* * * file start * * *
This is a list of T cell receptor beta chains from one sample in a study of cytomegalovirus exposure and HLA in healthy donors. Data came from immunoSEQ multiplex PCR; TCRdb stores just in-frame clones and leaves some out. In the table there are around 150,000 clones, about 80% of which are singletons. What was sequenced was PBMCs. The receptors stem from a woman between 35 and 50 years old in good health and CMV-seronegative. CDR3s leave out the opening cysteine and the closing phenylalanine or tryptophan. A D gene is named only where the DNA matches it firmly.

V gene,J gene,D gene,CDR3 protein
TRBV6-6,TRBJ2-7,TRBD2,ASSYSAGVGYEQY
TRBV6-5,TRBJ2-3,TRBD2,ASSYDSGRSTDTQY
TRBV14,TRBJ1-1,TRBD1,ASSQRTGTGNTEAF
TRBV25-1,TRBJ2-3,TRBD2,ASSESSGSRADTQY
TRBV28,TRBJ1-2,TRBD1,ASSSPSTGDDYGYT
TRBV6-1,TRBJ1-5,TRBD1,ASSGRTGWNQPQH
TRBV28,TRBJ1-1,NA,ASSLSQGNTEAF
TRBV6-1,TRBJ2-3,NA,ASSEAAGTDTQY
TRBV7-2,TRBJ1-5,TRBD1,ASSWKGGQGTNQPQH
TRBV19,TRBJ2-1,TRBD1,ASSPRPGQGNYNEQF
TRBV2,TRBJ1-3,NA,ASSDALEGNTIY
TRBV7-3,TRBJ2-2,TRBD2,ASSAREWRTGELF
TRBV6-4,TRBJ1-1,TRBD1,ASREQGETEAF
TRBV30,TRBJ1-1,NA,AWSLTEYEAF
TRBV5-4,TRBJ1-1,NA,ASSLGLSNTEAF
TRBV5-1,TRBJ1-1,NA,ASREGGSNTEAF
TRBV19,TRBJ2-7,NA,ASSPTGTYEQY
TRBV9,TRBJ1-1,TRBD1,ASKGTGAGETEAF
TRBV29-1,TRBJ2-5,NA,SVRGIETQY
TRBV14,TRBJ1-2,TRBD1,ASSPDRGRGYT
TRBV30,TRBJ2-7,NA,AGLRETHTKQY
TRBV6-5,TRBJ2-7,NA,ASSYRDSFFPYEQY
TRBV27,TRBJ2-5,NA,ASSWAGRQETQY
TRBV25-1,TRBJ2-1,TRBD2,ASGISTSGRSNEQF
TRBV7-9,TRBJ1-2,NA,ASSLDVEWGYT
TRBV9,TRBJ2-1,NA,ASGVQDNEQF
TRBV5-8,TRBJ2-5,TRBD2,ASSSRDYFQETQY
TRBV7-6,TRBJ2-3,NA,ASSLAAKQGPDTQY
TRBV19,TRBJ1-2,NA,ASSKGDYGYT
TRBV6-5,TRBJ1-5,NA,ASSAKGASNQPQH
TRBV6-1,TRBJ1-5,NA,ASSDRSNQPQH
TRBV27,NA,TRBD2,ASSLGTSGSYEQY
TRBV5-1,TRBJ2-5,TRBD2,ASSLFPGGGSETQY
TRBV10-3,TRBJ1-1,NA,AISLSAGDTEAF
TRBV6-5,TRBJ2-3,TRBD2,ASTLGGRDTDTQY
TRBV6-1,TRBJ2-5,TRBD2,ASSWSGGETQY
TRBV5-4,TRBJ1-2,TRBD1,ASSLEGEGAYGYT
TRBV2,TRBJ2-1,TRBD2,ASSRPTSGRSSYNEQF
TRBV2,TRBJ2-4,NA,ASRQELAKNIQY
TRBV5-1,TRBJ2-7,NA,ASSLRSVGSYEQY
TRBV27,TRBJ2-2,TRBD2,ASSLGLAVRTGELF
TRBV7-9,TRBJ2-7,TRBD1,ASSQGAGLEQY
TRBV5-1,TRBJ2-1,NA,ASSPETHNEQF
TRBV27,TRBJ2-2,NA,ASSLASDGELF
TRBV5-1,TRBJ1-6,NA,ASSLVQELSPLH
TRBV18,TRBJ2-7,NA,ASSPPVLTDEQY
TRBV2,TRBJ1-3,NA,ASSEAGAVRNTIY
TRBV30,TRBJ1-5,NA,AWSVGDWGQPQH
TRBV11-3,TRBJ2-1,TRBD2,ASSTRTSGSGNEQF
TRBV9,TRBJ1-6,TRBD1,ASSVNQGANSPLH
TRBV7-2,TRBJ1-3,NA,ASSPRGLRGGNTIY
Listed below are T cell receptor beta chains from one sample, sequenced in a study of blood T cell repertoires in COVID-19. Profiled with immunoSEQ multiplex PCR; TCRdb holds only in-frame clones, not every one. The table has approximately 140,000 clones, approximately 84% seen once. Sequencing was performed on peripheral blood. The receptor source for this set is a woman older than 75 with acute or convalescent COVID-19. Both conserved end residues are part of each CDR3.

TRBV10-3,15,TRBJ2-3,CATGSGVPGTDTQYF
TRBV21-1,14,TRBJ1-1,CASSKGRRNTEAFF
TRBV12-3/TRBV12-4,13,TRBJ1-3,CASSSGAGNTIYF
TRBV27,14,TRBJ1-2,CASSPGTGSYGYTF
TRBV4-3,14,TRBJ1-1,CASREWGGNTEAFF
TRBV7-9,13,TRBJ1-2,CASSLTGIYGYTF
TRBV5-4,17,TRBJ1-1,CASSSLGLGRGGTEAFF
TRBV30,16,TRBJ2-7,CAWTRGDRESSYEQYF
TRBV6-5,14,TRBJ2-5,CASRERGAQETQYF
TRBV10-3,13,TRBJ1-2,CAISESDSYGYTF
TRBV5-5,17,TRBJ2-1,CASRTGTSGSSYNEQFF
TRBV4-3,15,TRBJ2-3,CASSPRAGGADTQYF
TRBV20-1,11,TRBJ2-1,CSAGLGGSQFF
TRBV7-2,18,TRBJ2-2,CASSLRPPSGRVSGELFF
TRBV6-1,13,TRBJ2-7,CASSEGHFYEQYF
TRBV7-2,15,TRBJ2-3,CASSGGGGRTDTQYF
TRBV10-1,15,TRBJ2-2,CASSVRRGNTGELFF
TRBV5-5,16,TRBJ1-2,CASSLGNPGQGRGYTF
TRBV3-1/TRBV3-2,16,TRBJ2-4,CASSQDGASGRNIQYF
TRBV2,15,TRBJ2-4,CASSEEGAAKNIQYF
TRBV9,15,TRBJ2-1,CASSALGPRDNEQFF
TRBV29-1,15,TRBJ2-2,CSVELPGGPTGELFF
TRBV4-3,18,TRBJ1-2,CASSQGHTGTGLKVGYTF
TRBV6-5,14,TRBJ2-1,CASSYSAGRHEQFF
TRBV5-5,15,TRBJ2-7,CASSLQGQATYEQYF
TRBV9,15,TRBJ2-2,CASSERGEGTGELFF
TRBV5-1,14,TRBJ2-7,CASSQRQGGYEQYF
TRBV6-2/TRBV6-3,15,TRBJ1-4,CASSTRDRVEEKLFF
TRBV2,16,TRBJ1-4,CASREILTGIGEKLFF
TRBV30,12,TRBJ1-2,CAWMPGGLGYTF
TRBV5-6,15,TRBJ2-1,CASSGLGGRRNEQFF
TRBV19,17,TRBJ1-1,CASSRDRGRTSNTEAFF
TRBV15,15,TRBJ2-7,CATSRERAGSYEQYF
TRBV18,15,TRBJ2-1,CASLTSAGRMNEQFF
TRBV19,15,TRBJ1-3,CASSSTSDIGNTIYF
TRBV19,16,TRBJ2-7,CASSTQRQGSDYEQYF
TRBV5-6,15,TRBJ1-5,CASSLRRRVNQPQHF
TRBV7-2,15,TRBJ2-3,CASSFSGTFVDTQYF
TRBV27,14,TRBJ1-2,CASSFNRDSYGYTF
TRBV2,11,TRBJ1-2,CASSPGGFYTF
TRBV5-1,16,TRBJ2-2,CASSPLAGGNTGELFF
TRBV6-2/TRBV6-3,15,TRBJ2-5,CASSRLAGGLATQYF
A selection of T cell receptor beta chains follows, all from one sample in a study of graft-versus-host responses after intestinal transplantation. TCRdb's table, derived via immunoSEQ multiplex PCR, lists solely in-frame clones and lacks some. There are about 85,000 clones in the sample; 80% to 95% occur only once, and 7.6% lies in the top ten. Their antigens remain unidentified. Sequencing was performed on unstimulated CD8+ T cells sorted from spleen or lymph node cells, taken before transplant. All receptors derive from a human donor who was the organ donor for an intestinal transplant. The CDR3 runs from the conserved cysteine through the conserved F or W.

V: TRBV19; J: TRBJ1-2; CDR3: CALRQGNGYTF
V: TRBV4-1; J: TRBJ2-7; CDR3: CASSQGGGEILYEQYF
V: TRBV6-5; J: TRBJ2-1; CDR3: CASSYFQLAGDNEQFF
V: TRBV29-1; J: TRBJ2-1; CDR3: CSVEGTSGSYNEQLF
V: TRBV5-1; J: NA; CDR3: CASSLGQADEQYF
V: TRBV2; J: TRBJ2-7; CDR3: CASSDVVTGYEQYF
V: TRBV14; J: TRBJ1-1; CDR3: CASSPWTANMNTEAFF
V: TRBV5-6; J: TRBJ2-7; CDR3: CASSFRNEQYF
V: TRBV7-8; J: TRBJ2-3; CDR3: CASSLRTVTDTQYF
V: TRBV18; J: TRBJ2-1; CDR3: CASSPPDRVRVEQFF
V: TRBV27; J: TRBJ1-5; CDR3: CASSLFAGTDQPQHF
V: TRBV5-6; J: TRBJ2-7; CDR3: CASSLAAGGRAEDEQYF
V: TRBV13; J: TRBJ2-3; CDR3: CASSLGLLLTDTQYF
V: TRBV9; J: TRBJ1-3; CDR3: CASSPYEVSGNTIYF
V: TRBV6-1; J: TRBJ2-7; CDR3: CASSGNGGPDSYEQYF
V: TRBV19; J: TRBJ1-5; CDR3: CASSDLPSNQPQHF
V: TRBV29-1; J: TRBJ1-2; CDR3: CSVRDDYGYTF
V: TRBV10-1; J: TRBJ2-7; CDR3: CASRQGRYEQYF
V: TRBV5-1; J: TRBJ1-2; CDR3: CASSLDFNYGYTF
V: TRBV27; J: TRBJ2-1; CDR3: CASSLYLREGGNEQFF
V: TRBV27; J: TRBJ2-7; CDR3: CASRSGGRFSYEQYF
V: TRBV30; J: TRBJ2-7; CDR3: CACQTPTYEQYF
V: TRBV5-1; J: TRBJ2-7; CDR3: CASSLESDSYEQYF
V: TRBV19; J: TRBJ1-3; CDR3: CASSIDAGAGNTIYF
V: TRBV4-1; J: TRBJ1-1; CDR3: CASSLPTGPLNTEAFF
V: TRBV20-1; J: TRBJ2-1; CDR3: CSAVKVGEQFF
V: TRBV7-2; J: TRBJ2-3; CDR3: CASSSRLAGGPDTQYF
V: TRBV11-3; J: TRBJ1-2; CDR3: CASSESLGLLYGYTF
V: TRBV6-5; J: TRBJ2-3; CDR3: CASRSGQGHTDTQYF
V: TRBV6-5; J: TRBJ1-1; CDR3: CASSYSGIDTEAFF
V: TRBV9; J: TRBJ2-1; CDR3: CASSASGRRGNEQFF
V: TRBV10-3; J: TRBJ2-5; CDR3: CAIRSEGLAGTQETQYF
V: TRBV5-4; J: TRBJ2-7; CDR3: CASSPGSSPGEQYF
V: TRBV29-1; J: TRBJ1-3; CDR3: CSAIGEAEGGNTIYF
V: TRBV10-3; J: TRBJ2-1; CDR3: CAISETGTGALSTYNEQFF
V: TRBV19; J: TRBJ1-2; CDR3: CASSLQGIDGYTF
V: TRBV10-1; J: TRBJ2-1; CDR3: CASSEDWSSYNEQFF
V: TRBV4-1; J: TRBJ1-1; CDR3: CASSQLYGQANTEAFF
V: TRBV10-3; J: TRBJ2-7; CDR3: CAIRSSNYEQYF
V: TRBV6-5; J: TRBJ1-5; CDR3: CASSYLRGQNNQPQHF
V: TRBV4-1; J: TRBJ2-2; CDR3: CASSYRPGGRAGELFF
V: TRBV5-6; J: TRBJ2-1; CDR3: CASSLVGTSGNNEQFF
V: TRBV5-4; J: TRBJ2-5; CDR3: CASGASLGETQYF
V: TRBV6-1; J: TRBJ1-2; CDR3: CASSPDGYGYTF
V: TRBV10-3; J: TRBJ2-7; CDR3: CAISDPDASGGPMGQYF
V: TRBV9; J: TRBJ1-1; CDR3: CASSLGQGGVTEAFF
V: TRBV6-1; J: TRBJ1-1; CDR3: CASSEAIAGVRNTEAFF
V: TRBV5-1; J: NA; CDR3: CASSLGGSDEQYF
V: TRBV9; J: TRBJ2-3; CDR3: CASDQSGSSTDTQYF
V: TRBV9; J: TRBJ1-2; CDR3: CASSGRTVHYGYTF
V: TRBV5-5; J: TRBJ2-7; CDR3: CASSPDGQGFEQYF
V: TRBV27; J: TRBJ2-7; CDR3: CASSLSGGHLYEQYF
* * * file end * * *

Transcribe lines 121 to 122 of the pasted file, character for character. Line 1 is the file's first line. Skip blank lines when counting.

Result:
V: TRBV19; J: TRBJ1-3; CDR3: CASSIDAGAGNTIYF
V: TRBV4-1; J: TRBJ1-1; CDR3: CASSLPTGPLNTEAFF